The path leads on into a dauntingly large open courtyard with a somewhat neglected garden at one end. Littering the ground are some Byzantine capitals and stones, many the size and shape of over-inflated beachballs, used in colossal catapault-like medieval weapons. Concerts are occasionally held in this courtyard, which is sheltered from the wind. In 1961 Sir John Barbirolli performed here with the Halee Orchestra. Today's performances are usually somewhat more modest. There's also a small souvenir shop and simple cafe at the northern end of the courtyard.
A whole maze of steps, internal and external, interlink the Byzantine, Crusader and Venetian towers and ramparts of the castle. To the right of the entrance, dark foul-smelling steps set into the walls lead down into the dungeons, rarely empty in the complex series of plots and intrigues that make up the castle's past. The place was never taken by force throughout its history, though it was subjected to several lengthy sieges. The longest, in the 15th century, lasted nearly four years, and the unfortunate castle occupants were reduced to eating mice and rats. Today, rather too anatomically realistic models inhabit the place.
If you enjoy heights and a certain amount of scrambling, it is possible to walk a complete circuit of the ramparts, thereby gaining the full panorama. The most photogenic stretch is definitely the northwestern tower and the western wall, with stunning views down into the harbour. Peeping out from the thickness of the wall by the northwest tower is the little Byzantine chapel, still with its four ancient marble columns, thought to have been taken from the old Roman town that now lies buried under modern Girne. When built, in the 12th century, the chapel stood outside the castle walls, but the Venetians gave it an extra entrance and enclosed it in the 16th century within the tower. Hence its curious position today.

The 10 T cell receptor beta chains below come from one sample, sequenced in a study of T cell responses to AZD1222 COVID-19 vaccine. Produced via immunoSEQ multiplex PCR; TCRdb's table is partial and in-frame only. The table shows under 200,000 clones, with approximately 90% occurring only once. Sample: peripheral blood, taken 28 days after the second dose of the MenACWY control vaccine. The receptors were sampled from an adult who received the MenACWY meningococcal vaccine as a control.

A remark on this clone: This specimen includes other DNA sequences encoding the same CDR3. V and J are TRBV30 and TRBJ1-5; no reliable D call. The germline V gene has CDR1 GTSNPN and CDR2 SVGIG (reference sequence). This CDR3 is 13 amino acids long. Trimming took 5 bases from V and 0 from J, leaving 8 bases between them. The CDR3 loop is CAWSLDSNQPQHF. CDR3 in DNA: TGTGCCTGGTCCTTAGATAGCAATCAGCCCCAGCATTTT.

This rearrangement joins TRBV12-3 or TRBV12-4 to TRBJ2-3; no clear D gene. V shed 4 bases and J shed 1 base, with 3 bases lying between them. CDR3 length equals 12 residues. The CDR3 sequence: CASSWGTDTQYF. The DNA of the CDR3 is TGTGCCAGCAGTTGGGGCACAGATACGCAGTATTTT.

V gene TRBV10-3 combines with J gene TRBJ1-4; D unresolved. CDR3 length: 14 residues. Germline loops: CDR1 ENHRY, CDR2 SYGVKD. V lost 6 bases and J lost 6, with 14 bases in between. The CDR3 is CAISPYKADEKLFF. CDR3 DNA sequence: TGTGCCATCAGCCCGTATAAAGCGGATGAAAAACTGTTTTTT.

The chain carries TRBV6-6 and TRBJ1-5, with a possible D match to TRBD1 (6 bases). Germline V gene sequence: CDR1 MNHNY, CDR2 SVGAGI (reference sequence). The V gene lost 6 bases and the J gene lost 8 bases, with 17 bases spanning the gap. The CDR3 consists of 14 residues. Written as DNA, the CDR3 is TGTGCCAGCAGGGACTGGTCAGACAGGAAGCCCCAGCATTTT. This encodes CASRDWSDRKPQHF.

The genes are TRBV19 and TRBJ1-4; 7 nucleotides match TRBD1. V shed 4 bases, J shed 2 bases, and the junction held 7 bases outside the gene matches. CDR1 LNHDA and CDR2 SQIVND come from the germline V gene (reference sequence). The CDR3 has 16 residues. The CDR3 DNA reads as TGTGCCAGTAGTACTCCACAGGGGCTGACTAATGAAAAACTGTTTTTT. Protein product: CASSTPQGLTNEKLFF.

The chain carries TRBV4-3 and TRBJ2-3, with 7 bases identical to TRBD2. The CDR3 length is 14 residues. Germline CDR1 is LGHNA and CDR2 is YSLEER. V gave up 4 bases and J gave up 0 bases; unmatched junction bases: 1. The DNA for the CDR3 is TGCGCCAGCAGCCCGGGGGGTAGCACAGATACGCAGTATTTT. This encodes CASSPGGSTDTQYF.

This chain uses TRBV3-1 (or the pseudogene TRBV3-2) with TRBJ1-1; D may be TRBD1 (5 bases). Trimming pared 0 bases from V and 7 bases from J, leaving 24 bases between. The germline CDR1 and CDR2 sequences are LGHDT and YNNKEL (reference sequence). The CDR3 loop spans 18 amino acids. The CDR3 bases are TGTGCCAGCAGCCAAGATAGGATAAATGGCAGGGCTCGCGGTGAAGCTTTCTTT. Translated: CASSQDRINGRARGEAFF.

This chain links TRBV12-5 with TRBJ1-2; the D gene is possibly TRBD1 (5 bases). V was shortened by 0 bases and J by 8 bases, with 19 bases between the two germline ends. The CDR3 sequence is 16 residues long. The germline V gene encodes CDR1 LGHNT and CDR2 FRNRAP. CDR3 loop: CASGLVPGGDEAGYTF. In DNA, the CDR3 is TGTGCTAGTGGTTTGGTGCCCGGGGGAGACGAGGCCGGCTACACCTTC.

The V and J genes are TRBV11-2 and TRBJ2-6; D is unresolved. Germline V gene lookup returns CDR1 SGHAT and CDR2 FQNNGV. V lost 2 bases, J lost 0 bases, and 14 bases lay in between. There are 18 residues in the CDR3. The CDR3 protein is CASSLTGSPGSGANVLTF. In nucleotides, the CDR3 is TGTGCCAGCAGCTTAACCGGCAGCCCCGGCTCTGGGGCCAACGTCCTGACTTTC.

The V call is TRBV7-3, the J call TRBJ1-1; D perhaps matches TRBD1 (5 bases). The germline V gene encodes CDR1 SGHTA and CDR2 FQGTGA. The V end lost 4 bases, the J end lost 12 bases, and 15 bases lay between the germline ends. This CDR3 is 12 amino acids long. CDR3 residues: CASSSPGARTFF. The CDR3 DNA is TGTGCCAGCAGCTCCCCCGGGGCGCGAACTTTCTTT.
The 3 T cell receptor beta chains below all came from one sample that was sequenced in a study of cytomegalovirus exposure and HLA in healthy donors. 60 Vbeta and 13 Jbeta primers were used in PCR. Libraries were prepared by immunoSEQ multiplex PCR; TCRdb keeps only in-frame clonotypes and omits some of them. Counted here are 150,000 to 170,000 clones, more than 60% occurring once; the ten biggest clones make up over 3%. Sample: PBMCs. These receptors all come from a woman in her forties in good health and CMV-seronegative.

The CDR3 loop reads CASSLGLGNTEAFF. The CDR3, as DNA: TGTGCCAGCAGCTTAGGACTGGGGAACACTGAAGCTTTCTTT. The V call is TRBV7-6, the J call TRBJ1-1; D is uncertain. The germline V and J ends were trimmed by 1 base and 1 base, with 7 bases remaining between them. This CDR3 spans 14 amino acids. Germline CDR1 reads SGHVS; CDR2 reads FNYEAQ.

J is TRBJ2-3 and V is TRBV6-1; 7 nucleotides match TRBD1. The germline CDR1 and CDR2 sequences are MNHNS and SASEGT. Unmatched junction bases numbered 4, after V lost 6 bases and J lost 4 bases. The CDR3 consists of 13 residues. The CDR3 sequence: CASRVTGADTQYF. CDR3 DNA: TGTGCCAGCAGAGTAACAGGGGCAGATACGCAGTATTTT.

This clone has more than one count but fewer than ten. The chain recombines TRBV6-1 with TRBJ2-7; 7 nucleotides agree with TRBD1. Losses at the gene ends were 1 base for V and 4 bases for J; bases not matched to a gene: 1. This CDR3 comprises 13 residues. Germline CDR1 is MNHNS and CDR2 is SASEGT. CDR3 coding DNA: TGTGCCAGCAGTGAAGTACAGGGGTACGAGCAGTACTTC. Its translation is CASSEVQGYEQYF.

Walking along the western wall inland towards the southwest tower you will get fine views over the rooftops of Girne and the mountain pinnacles beyond. The tower itself is a remarkably advanced example of military design, built, like Gazima?usa's Martinengo Bastion, with three different heights of embrasure to allow three staggered levels of gunfire across the moat. These impressive Venetian fortifications are still in excellent condition, for they were never put to the test. In 1570, at the first confrontation since being completed around 1500, the Venetians at Girne surrendered to the Turks without a single shot being fired. They had heard of the bloody fall of Lefko?a, and their surrender spared them the devastating siege that Gazima?usa endured. Had they not surrendered, we would doubtless not be looking at such a well-preserved monument today. The rusting gun emplacements along the ramparts are the relics of the castle's modern role in the intercommunal fighting of this century.
Alongside this western wall are the roofless yet elegant remains of the Gothic-style royal apartments of the castle, where the French Lusignan family resided at times of unrest or during their battles with the Genoese, their maritime rivals.
From the far southeast tower you can look down onto the rocky town beach tucked underneath the castle walls, with its own pretty cafe terrace. Pre-1974 this swimming spot was known as The Slab, and you had to be a member of the Country Club to use it. The Country Club is the building set up amid the greenery by itself above the bay, now called the Halk Evi or People's House. In the area in front of the Halk Evi and west towards the Anglican church, is the old Turkish cemetery. Excavations carried out here a few years ago revealed the elusive Roman town of Corineum, whose relics in the form of reused columns and capitals are visible here and there throughout the modern town.
Back down in the courtyard, rusting yellow signs point the way to various displays, from the dungeons to the right of the entrance, to the display of armour and weapons in the Lusignan tower (including some early prototype machine guns, one with the shot still stuck in one of the barrels). Next door to this tower is a room displaying the finds from various archaeological sites such as the Akdeniz village tomb, the neolithic settlement at Vrysi, and the Kirni Bronze Age tomb. The jewellery and glassware from Akdeniz in particular are exquisite.